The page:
And then select Options > Keep in Dock.
Section #2 covers how to configure the Microsoft Remote Desktop for access to your Trail Blazer database.
#2 – Configure Microsoft Remote Desktop 10 for Access to your Trail Blazer Account
After completing the steps in Section #1 to download, install, and launch the Microsoft Remote Desktop 10 application, you’ll be brought to the main configuration screen (shown below).
Click [Add Desktop] to begin creating a connection to your organization’s Trail Blazer remote desktop.
Enter the PC name: appserver.trailblz.net
Next you’ll want to click on the User account drop-down and select Add User Account…
(if you don’t add a user account you will need to enter your credentials every time you connect)
Note: if you don’t know your RDP credentials you’ll want to request them from one of your db admins or Trail Blazer tech support.
Enter your Username, Password, a Friendly name, and then click the [Add] button. These credentials are shared by all users at your organization that access TB this way. A “friendly name” is simply and easy way to find your desktop connection when logging in.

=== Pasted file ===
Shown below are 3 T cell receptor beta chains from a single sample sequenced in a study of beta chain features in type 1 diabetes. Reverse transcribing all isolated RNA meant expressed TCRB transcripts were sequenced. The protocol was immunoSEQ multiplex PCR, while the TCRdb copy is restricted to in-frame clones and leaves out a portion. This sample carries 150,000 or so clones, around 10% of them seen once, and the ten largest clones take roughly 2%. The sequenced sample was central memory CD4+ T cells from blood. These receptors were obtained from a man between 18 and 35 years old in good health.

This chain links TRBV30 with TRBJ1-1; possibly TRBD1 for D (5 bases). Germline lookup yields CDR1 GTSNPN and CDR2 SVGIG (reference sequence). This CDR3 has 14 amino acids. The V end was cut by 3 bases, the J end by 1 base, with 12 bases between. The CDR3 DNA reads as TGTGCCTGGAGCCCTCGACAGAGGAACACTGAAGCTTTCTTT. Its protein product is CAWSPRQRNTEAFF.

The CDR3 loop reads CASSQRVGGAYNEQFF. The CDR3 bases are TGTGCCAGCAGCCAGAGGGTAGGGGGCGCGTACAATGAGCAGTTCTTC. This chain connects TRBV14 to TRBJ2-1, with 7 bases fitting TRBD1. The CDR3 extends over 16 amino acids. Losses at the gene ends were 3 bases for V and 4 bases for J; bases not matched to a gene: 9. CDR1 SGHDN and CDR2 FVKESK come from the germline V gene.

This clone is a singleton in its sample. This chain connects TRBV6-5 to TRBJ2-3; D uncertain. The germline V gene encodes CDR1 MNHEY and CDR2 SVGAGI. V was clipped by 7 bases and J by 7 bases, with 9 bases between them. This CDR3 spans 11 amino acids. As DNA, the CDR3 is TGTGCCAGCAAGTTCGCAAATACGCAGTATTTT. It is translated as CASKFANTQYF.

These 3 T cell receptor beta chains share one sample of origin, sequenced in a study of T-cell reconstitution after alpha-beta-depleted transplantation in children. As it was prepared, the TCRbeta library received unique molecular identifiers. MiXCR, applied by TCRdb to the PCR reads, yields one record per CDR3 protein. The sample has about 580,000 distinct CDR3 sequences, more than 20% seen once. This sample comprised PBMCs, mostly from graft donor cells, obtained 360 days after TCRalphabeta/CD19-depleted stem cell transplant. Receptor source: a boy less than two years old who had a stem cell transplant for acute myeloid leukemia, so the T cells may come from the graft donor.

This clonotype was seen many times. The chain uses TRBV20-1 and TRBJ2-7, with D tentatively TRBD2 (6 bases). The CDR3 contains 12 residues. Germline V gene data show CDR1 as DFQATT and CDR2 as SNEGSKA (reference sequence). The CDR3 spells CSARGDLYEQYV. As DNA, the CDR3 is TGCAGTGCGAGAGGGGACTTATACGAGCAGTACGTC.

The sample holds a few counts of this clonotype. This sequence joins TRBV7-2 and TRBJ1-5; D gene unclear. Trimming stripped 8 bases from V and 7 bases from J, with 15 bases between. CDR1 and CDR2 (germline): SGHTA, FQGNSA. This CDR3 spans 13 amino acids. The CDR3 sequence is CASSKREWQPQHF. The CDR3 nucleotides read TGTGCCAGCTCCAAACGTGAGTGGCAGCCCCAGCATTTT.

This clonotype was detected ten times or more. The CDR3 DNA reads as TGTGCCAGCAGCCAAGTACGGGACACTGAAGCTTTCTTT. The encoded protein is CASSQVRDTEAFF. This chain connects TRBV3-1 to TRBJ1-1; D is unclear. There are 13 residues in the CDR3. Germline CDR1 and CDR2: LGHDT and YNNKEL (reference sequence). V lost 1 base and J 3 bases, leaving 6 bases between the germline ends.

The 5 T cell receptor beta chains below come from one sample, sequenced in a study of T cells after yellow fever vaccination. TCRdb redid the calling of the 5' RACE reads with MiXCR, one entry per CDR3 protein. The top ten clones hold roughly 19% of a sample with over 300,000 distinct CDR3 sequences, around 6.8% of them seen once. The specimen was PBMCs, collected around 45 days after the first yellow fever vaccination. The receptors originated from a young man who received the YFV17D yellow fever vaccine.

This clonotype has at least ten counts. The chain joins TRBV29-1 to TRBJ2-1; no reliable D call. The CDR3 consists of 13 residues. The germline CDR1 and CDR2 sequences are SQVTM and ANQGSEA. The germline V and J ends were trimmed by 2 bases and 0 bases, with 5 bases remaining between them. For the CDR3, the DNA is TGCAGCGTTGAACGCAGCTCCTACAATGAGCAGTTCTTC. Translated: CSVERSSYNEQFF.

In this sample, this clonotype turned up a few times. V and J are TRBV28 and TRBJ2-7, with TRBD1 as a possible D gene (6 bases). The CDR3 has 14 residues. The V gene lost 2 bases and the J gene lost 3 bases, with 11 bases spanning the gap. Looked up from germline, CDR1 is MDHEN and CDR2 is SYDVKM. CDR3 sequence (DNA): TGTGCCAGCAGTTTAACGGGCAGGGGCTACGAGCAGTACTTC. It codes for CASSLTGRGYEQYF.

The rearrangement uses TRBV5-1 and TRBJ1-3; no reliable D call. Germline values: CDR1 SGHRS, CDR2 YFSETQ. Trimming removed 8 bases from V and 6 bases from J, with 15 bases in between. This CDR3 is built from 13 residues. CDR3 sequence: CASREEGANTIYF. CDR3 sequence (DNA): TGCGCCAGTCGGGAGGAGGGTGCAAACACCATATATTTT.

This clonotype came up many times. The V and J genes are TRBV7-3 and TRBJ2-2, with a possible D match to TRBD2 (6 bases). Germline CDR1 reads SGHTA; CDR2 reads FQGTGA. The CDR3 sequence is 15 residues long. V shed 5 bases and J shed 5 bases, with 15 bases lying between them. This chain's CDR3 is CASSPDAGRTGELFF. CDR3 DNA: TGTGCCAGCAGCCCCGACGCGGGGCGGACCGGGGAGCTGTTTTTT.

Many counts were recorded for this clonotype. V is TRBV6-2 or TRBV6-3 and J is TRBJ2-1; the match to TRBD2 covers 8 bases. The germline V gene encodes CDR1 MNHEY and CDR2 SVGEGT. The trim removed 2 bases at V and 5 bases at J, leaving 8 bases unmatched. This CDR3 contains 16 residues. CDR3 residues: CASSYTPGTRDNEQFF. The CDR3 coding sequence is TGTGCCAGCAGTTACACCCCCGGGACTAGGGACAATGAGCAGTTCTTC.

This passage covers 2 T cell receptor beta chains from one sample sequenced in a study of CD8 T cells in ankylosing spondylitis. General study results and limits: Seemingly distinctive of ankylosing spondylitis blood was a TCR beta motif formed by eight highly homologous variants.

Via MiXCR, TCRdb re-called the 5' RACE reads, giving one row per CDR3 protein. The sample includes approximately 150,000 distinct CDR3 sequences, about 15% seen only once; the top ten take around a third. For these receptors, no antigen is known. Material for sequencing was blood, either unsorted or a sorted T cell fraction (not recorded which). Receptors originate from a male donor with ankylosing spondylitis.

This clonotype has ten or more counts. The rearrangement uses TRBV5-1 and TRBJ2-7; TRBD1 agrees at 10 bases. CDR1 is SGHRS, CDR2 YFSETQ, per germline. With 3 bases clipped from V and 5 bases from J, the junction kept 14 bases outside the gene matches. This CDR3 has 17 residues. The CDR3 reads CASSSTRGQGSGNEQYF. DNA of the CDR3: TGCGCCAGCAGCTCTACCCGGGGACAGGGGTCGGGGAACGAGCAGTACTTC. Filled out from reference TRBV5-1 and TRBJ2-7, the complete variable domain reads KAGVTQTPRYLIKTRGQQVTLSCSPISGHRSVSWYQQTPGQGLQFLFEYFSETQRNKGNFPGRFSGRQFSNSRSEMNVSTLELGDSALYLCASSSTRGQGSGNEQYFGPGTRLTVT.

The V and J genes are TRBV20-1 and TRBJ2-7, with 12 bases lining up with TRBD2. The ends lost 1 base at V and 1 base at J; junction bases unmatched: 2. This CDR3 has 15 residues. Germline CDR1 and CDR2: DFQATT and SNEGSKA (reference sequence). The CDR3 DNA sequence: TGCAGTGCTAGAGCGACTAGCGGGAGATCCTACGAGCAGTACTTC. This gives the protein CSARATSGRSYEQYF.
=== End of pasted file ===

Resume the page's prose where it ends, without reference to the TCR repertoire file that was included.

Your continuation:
(my example is below)
After adding your user account, you’ll likely have to enter the Friendly name a second time on the main RDP configuration screen. My example is below.
At this point you could select [Add] and you’ll be ready to log into your database.
The next two sections show some important steps on configuring the RDP app for access to your local printers and directories. Configuring these two extra items now is advantageous as it allows you to do things like print, import/export spreadsheets, and upload images from your local Mac into your database (for things like email and letter templates).
However, you can always return to do this at a later point if preferred.
#3 – Configuring your Connection for Access to your Local Printers and Directories (for Importing / Exporting Images and Spreadsheets)
After completing the steps in section #1 and #2, you can navigate to the Display tab. It’s a good idea to check the box for Start session in full screen. If you have multiple computer monitors and/or different sized monitors, you can adjust these settings under this tab as well (such as the resolution). The majority of the time you will just leave these settings as the defaults.